For the last few months I have been working on my next book. I am sharing what I now understand about the human experience within the context of living with and caring for a person with autism.

Here’s a taste….


Kyle was sick a few weeks ago. Not just sniffles. Shivering under the covers sick. Flu and bronchitis knocked him out for a full week. It’s taken him awhile to bounce back to his energetic self and slip into the groove of his norm.

Since the illness, he’s been struggling with getting into the shower. It doesn’t look to me like he’s afraid of the water. Or not wanting to be washed. There is something about positioning his body to step in, over the side of the tub. His reaction has been one of sheer panic.

While trying to assist him, I felt tension within myself. Resistance. A resistance to his resistance. My thinking: “oh no, this can’t be happening. He usually gets in the shower without issue. What if he never gets in the shower again. We need to get this done so he can be ready when they pick him up. Not another obstacle!”

A swirling brew beneath my consciousness, the thoughts rolled on and on, fast and furious like a hailstorm.  The more mental resistance I got into, the more stressed and tense I felt. I found myself trying to physically and verbally cajole him into the shower. Pushing.

Oh yeah. Pushing against his panic DOES NOT WORK.

I had a moment where I had the sensation of watching myself in a movie. I paused and took a step back. It was obvious we were not getting anywhere.

I found myself settling down. Just like that. Without effort. The thoughts blew through and I was left with a question. Now what?

How about Plan B?

I’m good at Plan B ing. Plan B is obvious. I’ve done it before. Wash him out of the shower. Layer the floor with towels, get the soap and do the job in this alternate location. He was fine with that. And after a moment, I was fine with it as well.

When I settled down I was able to hear what I knew. There is always another way. And in this case the other way was a no brainer. Been there, done that.  When I can hear beneath the static of my thinking, my inner GPS knows how to guide me. At first it’s faint, and then the volume gradually increases to tell me what I know.

With my resistance out of the picture, I put plan B into action. Everything flowed from there. Peace settled over both of us. We were able to get the job done with grace and ease and the results were good enough. Hair washing would wait for another day. And it was ok.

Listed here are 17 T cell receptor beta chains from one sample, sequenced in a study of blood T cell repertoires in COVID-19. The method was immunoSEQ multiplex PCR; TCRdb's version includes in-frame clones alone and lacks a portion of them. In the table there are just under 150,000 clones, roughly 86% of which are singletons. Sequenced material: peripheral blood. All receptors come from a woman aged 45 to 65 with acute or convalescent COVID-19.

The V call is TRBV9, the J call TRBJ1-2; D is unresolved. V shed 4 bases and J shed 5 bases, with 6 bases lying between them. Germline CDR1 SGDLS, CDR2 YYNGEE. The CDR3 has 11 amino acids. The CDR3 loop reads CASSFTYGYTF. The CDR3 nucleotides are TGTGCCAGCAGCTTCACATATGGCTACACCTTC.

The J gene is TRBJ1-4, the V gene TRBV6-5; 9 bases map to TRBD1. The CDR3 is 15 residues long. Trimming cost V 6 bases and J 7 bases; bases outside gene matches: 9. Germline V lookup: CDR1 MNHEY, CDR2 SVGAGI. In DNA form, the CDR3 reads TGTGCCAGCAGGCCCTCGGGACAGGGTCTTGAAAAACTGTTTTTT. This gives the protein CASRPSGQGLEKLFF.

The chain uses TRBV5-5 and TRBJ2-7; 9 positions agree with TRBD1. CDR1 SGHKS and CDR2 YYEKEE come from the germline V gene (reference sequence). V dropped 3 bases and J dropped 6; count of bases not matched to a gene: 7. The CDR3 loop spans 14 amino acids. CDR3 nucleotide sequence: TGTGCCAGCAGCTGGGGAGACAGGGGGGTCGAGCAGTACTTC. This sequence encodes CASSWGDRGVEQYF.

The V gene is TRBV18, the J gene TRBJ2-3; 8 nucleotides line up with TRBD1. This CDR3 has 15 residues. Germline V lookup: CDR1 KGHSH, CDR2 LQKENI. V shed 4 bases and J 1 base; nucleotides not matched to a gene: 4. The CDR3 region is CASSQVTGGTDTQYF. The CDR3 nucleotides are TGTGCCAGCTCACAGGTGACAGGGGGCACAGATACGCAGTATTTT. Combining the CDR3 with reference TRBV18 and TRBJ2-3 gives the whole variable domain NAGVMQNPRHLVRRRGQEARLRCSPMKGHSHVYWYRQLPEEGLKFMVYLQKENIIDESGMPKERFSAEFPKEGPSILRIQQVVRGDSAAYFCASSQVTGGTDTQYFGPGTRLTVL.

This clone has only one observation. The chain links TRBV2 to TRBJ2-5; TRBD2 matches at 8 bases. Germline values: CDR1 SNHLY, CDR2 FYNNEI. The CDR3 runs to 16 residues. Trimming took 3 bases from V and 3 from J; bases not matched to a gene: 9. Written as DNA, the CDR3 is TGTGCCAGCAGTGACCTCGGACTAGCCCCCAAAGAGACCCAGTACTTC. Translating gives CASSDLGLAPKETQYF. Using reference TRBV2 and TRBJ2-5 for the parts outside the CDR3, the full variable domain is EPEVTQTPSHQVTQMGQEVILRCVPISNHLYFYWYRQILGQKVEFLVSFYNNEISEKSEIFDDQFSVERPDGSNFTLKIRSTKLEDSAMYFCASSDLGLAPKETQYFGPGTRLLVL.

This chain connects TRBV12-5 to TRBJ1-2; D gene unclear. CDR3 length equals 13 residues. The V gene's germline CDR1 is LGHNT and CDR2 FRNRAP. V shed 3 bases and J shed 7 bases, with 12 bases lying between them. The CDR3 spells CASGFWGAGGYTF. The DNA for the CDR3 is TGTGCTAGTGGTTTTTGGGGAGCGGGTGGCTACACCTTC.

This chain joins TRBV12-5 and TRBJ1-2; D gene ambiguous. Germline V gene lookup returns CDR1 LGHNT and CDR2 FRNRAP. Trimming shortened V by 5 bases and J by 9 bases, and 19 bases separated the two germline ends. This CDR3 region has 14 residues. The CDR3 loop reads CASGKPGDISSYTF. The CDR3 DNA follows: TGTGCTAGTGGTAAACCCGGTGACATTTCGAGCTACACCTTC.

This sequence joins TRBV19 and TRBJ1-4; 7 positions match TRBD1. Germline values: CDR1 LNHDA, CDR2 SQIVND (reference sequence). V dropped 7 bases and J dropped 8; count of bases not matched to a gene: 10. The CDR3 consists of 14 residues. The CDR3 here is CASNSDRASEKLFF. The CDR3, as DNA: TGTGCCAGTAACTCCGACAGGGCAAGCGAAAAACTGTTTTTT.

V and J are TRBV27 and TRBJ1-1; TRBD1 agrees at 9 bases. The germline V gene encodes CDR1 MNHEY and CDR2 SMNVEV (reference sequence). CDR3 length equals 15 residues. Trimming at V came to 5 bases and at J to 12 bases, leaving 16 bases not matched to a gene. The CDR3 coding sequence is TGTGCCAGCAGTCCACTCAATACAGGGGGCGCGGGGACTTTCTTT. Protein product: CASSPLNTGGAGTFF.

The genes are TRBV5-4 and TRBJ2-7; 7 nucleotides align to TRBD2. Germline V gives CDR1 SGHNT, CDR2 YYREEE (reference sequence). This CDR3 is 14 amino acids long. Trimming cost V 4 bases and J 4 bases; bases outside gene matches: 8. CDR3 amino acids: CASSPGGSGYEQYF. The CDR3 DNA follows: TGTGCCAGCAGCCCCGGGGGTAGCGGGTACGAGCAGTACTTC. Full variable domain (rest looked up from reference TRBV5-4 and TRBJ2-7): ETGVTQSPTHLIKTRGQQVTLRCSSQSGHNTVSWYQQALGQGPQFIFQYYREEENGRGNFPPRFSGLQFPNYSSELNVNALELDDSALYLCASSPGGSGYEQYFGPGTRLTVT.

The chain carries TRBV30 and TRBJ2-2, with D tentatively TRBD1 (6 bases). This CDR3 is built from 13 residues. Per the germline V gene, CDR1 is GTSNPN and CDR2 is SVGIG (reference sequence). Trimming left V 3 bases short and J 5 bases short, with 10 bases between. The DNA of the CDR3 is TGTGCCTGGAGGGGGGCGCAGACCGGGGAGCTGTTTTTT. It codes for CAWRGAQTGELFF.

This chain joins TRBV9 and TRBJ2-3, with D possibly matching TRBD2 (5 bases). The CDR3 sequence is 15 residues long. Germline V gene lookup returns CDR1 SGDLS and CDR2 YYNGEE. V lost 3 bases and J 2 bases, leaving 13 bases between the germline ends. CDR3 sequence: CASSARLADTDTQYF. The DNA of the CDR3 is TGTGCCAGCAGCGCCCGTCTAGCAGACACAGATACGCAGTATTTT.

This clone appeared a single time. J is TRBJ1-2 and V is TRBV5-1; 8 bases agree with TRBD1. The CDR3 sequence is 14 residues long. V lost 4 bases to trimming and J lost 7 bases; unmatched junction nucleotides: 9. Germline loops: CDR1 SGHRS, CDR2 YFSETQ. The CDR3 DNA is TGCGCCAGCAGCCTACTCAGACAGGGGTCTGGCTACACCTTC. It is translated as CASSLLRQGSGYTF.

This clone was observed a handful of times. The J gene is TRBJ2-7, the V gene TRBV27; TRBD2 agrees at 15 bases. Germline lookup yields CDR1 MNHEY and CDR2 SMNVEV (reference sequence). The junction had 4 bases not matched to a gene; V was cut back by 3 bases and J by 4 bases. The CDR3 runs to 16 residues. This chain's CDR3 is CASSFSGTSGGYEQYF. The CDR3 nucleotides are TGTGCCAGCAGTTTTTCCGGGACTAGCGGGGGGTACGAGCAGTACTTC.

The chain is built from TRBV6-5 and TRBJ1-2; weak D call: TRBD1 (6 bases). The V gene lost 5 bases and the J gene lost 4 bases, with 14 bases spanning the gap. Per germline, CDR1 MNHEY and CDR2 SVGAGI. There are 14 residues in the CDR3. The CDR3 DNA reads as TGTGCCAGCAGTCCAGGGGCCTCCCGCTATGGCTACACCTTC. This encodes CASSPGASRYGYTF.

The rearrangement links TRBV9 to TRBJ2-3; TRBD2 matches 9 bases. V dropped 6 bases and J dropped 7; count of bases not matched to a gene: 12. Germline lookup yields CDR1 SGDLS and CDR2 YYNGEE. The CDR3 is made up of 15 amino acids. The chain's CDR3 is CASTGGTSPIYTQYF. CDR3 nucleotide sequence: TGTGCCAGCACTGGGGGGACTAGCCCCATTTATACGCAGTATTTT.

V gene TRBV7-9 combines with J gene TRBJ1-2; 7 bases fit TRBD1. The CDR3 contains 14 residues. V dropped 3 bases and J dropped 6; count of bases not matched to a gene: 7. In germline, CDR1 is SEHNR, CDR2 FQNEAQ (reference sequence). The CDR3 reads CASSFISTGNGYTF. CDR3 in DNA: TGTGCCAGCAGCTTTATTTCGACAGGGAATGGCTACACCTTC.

Later on, an insight popped to the surface of my awareness.

Resistance is the source of my stress, our stress as humans.

That’s right, resistance.












I kind of knew this. But it was as if I rode the elevator up a few more floors and saw it in a new way, at a deeper level.

Resistance, arguing with what is, shows up as a feeling. And not typically one that feels good. Stress, anxiety, worry. And much more. We feel it in our body. It can adversely affect our health. It paints our reality.

But here’s the thing. And it’s a really really big thing.

Resistance is made of the energy of thought.

Resistance = Thought

Thoughts create the argument with what is. They push back. They kick and scream. “He CAN NOT be having trouble getting in the shower, he always gets in the shower, why do simple things have to be so hard? Still!”

When I am in resistance it’s like someone has put a sack over my head. Old stale thoughts repeat themselves like a broken record. I don’t see anything new.

Thoughts, while made of energy, appear solid. They paint a picture of reality. Just like a movie, I am drawn into the story 100%.

Until I wake up. And the storm passes. The lights go on in the theatre. The thoughts fade, making room for a new batch. Wisdom and intuition. Knowing.

And there, right there within the fresh energy of knowing, is plan B. Shiny and bright like an aha. Or perhaps a duh. Possibly something I’ve done before but looking brand new to me in the moment. Suddenly reality looks completely different. A new movie.

Autism is often symbolized by a puzzle piece. We are searching for a missing piece that will yield a solution. A fix.

But what if a piece of the puzzle is something to notice and understand rather than something to fix?


Resistance against autism, an operating system that uses a different processor.

Resistance against the smaller picture day to day things.

Resistance against the bigger picture overall quality of life things.

Resistance against the entire autism package which colors the world of my child.

What if we knew that it is not our child and not autism making us unhappy, stressed, and miserable? But resistance. Transient and thought created. Not necessarily in our control and prone to dissolving on it’s own accord.

When I see it for what it is, resistance eventually melts in the sunshine of my understanding. Without effort on my part.  Sooner or possibly later.

And in its place  is direct access to my innate wisdom and well being. To my ability to figure out how to make things work. To good enough solutions like a wash cloth and a bar of soap in the middle of the bathroom.

To a fresh understanding.

To getting on with our day.

And our life.

Not the one in the “how it should be” box.

But the one that takes place in real time.

Moment by moment.

gayle nobel